Reinventing Rural: Regional Rural Development in the Northern Forest Reinventing Rural: Regional Rural Development in the Northern Forest

June 2, 2016

Sustainable forestry and recreational tourism are the new economic forces in the Northern Forest.

The rural Northern Forest spans much of northern New England and upstate New York, a 30-million-acre swath of forest reaching 740 miles from the Atlantic coast of Maine to the shores of Lake Ontario. Historically, forest-based industries dominated the Northern Forest economy, but today the region is formulating new types of rural economy by combining the region's assets with leadership, human capital, and catalytic investments.

An Economy Built on Mills

In the 1800s, entrepreneurs coupled innovation, vision, and investment with the region's powerful rivers and vast forests to make the Northern Forest an industrial powerhouse. Jobs in sawmills, turning mills, paper mills, and other industrial operations attracted workers from around the world. Communities like Millinocket, Maine, and Berlin, New Hampshire, grew up around the mills and became the region's commercial and cultural centers. By the 1970s, manufacturing accounted for nearly 180,000 jobs in the region. [1]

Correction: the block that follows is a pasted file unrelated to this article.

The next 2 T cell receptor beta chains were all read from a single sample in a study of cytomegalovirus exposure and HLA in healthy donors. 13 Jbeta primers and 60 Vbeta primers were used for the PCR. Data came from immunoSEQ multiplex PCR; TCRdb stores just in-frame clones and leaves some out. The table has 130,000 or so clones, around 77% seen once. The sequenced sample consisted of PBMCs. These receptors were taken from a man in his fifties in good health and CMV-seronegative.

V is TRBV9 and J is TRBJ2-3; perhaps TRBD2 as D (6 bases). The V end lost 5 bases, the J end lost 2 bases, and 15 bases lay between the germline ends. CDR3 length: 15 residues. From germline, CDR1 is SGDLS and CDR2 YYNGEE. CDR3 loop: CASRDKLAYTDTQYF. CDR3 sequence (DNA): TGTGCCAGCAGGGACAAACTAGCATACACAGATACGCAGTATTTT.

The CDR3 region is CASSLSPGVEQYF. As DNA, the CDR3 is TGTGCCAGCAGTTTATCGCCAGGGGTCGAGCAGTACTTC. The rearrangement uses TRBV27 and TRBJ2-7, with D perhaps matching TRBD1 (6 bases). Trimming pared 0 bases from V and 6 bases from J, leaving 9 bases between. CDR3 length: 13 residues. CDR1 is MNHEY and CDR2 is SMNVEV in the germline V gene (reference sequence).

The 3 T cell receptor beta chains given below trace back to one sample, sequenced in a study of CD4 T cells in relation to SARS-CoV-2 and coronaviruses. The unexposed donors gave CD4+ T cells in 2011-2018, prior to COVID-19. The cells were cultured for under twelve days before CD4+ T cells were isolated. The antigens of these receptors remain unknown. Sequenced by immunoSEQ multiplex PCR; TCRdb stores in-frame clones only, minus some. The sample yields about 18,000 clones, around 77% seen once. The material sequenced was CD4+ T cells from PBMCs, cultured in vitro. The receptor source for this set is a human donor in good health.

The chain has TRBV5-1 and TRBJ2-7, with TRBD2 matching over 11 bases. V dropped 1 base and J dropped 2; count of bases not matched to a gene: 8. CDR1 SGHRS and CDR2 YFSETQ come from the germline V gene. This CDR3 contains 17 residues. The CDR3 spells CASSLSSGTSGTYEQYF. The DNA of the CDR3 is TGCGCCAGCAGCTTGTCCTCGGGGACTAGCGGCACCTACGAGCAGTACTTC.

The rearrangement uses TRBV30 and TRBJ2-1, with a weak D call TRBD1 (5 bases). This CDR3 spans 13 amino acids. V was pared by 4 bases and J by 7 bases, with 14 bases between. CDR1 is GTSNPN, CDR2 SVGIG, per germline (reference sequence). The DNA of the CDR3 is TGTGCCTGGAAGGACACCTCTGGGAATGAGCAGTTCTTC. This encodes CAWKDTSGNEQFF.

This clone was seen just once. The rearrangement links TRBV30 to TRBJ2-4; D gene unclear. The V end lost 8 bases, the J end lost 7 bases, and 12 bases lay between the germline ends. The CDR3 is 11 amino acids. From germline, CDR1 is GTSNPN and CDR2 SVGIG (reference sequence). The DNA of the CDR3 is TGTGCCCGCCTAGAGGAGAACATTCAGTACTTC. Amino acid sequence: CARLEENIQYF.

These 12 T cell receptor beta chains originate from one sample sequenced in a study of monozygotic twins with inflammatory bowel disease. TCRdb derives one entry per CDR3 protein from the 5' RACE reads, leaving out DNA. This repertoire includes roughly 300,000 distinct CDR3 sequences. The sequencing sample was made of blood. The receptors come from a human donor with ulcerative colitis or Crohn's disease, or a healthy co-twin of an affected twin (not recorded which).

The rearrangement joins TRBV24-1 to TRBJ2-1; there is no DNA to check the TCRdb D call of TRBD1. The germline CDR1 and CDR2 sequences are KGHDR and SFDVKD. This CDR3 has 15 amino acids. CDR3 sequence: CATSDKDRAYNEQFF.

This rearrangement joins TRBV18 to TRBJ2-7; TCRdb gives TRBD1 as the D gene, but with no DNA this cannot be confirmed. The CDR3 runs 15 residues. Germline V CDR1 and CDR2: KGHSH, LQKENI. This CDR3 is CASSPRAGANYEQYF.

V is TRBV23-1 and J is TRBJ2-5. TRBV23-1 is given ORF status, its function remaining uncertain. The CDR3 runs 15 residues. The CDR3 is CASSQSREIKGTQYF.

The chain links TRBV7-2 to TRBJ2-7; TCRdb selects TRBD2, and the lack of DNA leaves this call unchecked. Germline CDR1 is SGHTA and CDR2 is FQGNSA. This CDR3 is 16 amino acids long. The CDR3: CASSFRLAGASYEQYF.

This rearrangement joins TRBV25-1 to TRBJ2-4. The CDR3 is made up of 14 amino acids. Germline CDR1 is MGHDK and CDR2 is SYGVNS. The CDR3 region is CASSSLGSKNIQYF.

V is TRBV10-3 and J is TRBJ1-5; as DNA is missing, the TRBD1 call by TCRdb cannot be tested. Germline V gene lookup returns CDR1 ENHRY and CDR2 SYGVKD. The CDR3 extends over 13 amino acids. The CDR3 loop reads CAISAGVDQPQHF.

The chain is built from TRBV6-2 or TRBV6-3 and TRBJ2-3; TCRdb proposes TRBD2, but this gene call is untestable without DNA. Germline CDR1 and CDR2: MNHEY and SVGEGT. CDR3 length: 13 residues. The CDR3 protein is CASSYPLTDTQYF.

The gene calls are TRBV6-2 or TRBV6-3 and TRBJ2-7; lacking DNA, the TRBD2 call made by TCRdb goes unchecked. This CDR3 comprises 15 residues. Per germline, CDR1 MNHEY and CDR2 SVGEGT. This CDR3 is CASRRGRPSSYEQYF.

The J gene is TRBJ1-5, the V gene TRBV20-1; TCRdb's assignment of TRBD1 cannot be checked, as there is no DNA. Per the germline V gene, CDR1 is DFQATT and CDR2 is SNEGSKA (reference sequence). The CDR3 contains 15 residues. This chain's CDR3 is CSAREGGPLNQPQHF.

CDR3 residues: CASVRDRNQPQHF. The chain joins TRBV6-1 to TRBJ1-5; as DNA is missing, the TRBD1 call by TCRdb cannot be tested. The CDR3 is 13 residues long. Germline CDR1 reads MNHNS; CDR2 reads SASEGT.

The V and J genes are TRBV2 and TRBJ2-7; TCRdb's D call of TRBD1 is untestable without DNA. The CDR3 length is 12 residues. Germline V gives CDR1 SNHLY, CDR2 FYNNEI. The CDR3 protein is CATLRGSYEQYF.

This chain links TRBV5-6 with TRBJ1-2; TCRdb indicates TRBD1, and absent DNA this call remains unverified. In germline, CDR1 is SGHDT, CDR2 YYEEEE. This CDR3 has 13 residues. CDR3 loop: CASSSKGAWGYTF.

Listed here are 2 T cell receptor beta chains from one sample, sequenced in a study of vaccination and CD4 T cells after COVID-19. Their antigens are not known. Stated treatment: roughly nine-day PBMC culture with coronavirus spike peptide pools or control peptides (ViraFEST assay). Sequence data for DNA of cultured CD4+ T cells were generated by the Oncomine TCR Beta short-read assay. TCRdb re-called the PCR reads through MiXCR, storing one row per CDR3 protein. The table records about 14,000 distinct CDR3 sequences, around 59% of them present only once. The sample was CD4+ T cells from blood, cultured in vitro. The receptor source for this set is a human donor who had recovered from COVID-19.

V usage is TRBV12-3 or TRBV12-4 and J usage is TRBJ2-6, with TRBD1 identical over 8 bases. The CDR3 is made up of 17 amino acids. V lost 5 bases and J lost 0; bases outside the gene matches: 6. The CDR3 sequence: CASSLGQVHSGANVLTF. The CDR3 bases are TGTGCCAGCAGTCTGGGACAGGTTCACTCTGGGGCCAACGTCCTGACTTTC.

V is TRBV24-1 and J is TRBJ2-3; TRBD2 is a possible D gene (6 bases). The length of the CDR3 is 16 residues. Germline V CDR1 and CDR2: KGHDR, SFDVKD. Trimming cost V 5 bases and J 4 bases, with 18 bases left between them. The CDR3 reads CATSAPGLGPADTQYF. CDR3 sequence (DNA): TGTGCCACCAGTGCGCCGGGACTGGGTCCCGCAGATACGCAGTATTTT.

Current realities are dramatically different. As in the rest of the United States, manufacturing employment in the Northern Forest began a precipitous decline in the 1980s as efficiency grew and companies shifted production to lower-cost regions of the world. Since 1988, nearly 50 Northern Forest communities have experienced the permanent closure of one or more forest products mills and loss of the jobs associated with them. [2] Today, manufacturing of all types accounts for 86,000 jobs in the region—a 52 percent decline since 1970. [3]

These economic shifts have had lasting effects on people and communities. Median household income in many parts of the Northern Forest trails the national average, and well-paying manufacturing jobs have given way to employment in services, health care, and government.

Population has declined in many manufacturing-dependent communities as residents have left to seek employment. Conversely, many recreation-dependent communities are growing quickly. Yet across the board, the region is aging more quickly than the rest of the country and is having a hard time retaining young people. Between 2003 and 2013, the share of the population over the age of 65 increased by almost 22 percent in the region, while the number of individuals aged 25–34 declined by almost 6 percent. [4] (See "Northern Forest Population Trends: 1980?–2010.")